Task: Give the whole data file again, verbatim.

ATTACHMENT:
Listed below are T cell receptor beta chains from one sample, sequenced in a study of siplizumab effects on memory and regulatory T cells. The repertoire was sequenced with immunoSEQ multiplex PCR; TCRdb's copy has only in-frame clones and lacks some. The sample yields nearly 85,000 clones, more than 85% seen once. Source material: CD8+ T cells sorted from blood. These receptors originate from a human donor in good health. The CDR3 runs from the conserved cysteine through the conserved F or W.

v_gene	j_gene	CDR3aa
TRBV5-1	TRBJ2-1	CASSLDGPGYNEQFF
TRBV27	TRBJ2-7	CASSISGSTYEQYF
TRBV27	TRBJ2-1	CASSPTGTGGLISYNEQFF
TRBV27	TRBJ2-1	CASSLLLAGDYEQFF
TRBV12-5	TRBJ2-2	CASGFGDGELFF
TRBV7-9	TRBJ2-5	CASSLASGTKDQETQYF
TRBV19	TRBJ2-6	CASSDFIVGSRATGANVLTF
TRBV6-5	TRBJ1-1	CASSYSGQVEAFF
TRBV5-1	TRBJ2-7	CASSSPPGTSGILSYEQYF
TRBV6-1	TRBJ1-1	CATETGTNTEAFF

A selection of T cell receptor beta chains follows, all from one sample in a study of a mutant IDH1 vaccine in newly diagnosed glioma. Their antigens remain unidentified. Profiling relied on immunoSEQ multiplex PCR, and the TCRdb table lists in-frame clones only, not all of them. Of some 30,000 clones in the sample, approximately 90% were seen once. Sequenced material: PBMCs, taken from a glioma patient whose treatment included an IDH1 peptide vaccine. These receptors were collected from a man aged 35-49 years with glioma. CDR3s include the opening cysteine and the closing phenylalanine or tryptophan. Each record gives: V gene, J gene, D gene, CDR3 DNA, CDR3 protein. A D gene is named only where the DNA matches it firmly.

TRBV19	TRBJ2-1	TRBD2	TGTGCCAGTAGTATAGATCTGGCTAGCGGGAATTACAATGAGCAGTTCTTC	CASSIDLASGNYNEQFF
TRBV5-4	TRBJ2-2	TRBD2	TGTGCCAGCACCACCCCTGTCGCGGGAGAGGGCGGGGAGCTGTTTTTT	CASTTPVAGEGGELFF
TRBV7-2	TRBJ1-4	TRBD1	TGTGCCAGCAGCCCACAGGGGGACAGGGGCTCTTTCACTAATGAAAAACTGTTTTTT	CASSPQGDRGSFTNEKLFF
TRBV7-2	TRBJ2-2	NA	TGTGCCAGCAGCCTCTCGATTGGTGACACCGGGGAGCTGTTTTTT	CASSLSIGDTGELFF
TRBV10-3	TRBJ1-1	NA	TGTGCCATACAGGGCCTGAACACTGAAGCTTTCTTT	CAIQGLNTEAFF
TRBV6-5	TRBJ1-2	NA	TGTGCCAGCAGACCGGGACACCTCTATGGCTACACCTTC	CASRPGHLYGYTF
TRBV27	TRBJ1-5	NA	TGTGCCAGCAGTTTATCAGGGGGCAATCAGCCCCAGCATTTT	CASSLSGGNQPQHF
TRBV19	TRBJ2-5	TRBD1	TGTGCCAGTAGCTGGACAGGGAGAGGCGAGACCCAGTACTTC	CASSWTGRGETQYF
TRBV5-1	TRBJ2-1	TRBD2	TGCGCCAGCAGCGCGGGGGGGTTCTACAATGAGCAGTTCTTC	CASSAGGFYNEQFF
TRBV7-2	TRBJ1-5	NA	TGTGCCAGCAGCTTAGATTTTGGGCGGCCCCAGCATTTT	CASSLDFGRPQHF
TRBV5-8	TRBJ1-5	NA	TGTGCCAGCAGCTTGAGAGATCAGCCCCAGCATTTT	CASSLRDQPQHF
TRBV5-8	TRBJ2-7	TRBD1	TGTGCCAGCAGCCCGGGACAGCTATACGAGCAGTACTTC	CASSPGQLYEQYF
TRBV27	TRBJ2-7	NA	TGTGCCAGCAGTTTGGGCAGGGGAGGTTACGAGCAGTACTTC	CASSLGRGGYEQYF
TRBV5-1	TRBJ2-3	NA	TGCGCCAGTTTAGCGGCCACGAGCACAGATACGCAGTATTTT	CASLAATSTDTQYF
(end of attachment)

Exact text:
Listed below are T cell receptor beta chains from one sample, sequenced in a study of siplizumab effects on memory and regulatory T cells. The repertoire was sequenced with immunoSEQ multiplex PCR; TCRdb's copy has only in-frame clones and lacks some. The sample yields nearly 85,000 clones, more than 85% seen once. Source material: CD8+ T cells sorted from blood. These receptors originate from a human donor in good health. The CDR3 runs from the conserved cysteine through the conserved F or W.

v_gene	j_gene	CDR3aa
TRBV5-1	TRBJ2-1	CASSLDGPGYNEQFF
TRBV27	TRBJ2-7	CASSISGSTYEQYF
TRBV27	TRBJ2-1	CASSPTGTGGLISYNEQFF
TRBV27	TRBJ2-1	CASSLLLAGDYEQFF
TRBV12-5	TRBJ2-2	CASGFGDGELFF
TRBV7-9	TRBJ2-5	CASSLASGTKDQETQYF
TRBV19	TRBJ2-6	CASSDFIVGSRATGANVLTF
TRBV6-5	TRBJ1-1	CASSYSGQVEAFF
TRBV5-1	TRBJ2-7	CASSSPPGTSGILSYEQYF
TRBV6-1	TRBJ1-1	CATETGTNTEAFF

A selection of T cell receptor beta chains follows, all from one sample in a study of a mutant IDH1 vaccine in newly diagnosed glioma. Their antigens remain unidentified. Profiling relied on immunoSEQ multiplex PCR, and the TCRdb table lists in-frame clones only, not all of them. Of some 30,000 clones in the sample, approximately 90% were seen once. Sequenced material: PBMCs, taken from a glioma patient whose treatment included an IDH1 peptide vaccine. These receptors were collected from a man aged 35-49 years with glioma. CDR3s include the opening cysteine and the closing phenylalanine or tryptophan. Each record gives: V gene, J gene, D gene, CDR3 DNA, CDR3 protein. A D gene is named only where the DNA matches it firmly.

TRBV19	TRBJ2-1	TRBD2	TGTGCCAGTAGTATAGATCTGGCTAGCGGGAATTACAATGAGCAGTTCTTC	CASSIDLASGNYNEQFF
TRBV5-4	TRBJ2-2	TRBD2	TGTGCCAGCACCACCCCTGTCGCGGGAGAGGGCGGGGAGCTGTTTTTT	CASTTPVAGEGGELFF
TRBV7-2	TRBJ1-4	TRBD1	TGTGCCAGCAGCCCACAGGGGGACAGGGGCTCTTTCACTAATGAAAAACTGTTTTTT	CASSPQGDRGSFTNEKLFF
TRBV7-2	TRBJ2-2	NA	TGTGCCAGCAGCCTCTCGATTGGTGACACCGGGGAGCTGTTTTTT	CASSLSIGDTGELFF
TRBV10-3	TRBJ1-1	NA	TGTGCCATACAGGGCCTGAACACTGAAGCTTTCTTT	CAIQGLNTEAFF
TRBV6-5	TRBJ1-2	NA	TGTGCCAGCAGACCGGGACACCTCTATGGCTACACCTTC	CASRPGHLYGYTF
TRBV27	TRBJ1-5	NA	TGTGCCAGCAGTTTATCAGGGGGCAATCAGCCCCAGCATTTT	CASSLSGGNQPQHF
TRBV19	TRBJ2-5	TRBD1	TGTGCCAGTAGCTGGACAGGGAGAGGCGAGACCCAGTACTTC	CASSWTGRGETQYF
TRBV5-1	TRBJ2-1	TRBD2	TGCGCCAGCAGCGCGGGGGGGTTCTACAATGAGCAGTTCTTC	CASSAGGFYNEQFF
TRBV7-2	TRBJ1-5	NA	TGTGCCAGCAGCTTAGATTTTGGGCGGCCCCAGCATTTT	CASSLDFGRPQHF
TRBV5-8	TRBJ1-5	NA	TGTGCCAGCAGCTTGAGAGATCAGCCCCAGCATTTT	CASSLRDQPQHF
TRBV5-8	TRBJ2-7	TRBD1	TGTGCCAGCAGCCCGGGACAGCTATACGAGCAGTACTTC	CASSPGQLYEQYF
TRBV27	TRBJ2-7	NA	TGTGCCAGCAGTTTGGGCAGGGGAGGTTACGAGCAGTACTTC	CASSLGRGGYEQYF
TRBV5-1	TRBJ2-3	NA	TGCGCCAGTTTAGCGGCCACGAGCACAGATACGCAGTATTTT	CASLAATSTDTQYF